Paurush Saxena, senior vice president of technology at Incentive Technology Group (iTG), said one of his company’s customers who use Pardot as a reach-out tool for the elderly population was not able to do so during the outage. “In this specific case, while every business case and their usage of Pardot is different,” Saxena said, “It should be a wake-up call for all of us to dust off contingency plans and ensure that you actually execute them on a regular basis."

Related Article: Salesforce Customers Lose CRM Data in 20 Hour Outage

Detailed Outage Plan Created 

Tom Burton, COO of LeadSmart Technologies, was part of a team that experienced Salesforce outages. His team proactively reached out to clients and users during the outage. 

The big lesson for them? “We also realized we were certainly not as prepared as we should have been and have subsequently created a detailed ‘outage plan’ that will be deployed immediately if outages were to occur in the future,” Burton said. “Kind of like having an earthquake or disaster plan with your family, we realized we needed a well-thought plan and communication strategy for our clients when the unexpected occurs.”  

Questions to Ask Potential New Vendors

Should you jump ship if your cloud software provider frustrates you with its handling of a major outage? Michael Biggerstaff, chief inspiration officer for Nxtbook Media, said his team will be looking for opportunities outside of Salesforce. 

The stoppage last week for his company happened at 9:03 a.m. EDT. Team members spent the next 45 minutes trying to uncover something they may have done or a hardware issue, network-down possibility. "During this 45 minutes we looked internally, along with looking at the Salesforce website that had nothing listed, and social media," Biggerstaff told CMSWire. "Social media, Twitter specifically, was the first place we realized this was a Salesforce issue due to other customers talking about it."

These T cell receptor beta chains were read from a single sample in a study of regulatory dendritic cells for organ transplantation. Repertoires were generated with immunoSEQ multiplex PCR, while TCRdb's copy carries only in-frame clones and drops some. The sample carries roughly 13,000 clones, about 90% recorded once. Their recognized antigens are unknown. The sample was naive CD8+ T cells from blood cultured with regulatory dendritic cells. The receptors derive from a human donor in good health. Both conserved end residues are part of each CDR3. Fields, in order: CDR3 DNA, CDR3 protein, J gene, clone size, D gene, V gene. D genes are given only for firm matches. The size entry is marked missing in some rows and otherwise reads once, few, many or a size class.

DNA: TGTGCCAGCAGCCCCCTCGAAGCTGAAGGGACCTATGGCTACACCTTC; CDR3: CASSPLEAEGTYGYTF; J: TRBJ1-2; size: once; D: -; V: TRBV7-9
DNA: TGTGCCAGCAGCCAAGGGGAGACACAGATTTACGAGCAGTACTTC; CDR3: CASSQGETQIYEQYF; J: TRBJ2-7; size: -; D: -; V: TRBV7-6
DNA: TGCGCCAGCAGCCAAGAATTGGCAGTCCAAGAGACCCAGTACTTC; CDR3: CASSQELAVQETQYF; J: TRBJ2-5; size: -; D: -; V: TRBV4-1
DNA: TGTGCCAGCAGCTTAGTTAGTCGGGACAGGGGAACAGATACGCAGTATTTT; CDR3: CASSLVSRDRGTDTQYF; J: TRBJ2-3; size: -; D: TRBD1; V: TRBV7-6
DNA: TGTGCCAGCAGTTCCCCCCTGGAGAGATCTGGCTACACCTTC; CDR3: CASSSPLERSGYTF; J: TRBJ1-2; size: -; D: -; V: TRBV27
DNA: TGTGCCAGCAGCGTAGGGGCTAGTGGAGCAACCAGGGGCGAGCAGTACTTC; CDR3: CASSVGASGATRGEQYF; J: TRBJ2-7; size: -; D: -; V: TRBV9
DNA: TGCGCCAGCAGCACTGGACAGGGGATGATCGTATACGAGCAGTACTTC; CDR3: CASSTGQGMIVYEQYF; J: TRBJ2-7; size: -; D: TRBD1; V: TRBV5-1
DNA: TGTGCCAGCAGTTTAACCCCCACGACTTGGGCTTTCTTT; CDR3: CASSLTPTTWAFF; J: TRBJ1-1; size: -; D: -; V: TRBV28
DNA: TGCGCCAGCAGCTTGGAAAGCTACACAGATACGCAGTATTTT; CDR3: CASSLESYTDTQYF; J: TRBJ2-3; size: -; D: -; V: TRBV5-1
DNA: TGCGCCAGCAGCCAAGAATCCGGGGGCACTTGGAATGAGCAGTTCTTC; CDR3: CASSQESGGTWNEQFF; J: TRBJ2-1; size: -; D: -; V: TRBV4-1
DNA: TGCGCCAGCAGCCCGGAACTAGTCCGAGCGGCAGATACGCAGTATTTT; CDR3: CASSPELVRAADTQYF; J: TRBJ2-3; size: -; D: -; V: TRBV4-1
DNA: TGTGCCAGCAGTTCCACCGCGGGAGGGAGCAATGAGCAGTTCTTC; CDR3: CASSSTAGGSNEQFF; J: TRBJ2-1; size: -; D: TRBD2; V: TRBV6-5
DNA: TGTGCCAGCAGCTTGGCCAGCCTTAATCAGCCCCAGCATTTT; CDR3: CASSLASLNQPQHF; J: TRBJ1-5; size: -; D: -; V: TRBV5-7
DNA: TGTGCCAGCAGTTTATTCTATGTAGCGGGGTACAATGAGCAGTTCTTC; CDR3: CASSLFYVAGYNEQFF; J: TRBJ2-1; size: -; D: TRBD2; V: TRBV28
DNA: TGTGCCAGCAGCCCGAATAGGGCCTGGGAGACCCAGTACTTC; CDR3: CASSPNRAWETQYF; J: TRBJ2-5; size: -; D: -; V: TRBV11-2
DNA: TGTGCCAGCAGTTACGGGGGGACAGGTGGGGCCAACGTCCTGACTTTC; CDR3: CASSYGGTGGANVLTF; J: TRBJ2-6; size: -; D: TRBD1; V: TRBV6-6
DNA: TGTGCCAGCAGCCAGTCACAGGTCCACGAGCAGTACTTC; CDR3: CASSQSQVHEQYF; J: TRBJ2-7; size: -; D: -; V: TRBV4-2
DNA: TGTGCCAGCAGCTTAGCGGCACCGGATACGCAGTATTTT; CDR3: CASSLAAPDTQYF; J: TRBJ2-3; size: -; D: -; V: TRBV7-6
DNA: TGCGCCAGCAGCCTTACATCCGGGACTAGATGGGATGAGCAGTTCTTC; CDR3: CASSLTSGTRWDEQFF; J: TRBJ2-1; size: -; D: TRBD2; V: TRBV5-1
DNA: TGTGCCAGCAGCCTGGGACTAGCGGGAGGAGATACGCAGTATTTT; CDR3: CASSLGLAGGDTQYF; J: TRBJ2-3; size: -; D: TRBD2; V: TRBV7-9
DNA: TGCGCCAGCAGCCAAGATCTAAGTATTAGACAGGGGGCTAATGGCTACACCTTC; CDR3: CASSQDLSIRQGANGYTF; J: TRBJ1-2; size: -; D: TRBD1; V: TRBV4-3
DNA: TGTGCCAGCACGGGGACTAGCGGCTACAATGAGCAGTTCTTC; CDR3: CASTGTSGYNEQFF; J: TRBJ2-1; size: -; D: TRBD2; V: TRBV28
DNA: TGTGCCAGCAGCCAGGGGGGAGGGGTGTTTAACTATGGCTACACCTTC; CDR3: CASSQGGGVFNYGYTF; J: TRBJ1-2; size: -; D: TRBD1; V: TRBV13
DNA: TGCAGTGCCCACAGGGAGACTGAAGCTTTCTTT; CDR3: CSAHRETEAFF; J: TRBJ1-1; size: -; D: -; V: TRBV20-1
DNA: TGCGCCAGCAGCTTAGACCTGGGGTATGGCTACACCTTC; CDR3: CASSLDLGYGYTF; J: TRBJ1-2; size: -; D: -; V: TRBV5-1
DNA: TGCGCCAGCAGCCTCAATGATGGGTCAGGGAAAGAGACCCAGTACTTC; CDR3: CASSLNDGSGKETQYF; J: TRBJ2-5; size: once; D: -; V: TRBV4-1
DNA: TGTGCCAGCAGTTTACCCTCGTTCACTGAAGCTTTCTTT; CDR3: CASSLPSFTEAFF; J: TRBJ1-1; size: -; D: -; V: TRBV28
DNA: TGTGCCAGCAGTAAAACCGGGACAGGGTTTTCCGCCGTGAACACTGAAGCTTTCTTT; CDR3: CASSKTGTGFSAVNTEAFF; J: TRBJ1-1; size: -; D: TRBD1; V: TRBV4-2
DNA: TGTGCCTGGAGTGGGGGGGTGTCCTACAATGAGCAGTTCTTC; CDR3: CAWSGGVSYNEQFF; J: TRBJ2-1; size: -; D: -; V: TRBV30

During his software search, Biggerstaff said he'll be asking more questions about how his potential provider handles problems: notifying clients, how it is done, how often it happens in its history. What they do about downtime specifically. How is it handled in general? Are there any options or workarounds when the cloud is down? 

"This might be something that is just the down side of SaaS," Biggerstaff said. "To be clear I don’t have an expectation that software is always up and running; life happens. To me it is all about how effective you are in handling the problems when it does go down. Your customers need to know right away. It is not possible to over communicate when a problem occurs."

Related Article: Blame People for Cloud Downtime Woes

Realities of the SaaS World

Is this Salesforce outage just another sign of the inevitable risks of marrying critical business outcomes to the performance of a SaaS provider? Is it just something we have to, well, live with? “Typically Salesforce upgrades are unperceivable to end-users,” said Shell Black, president and Salesforce MVP Hall of Fame member who runs his own Salesforce consultancy. “In some ways the risks are greater in a multitenant environment because a mistake can impact multiple customers — as with this outage.” 

The counter argument? “Most companies,” Black said, “are ill equipped in talent, experience, funding and infrastructure to be managing critical business systems and are better off using SaaS alternatives.”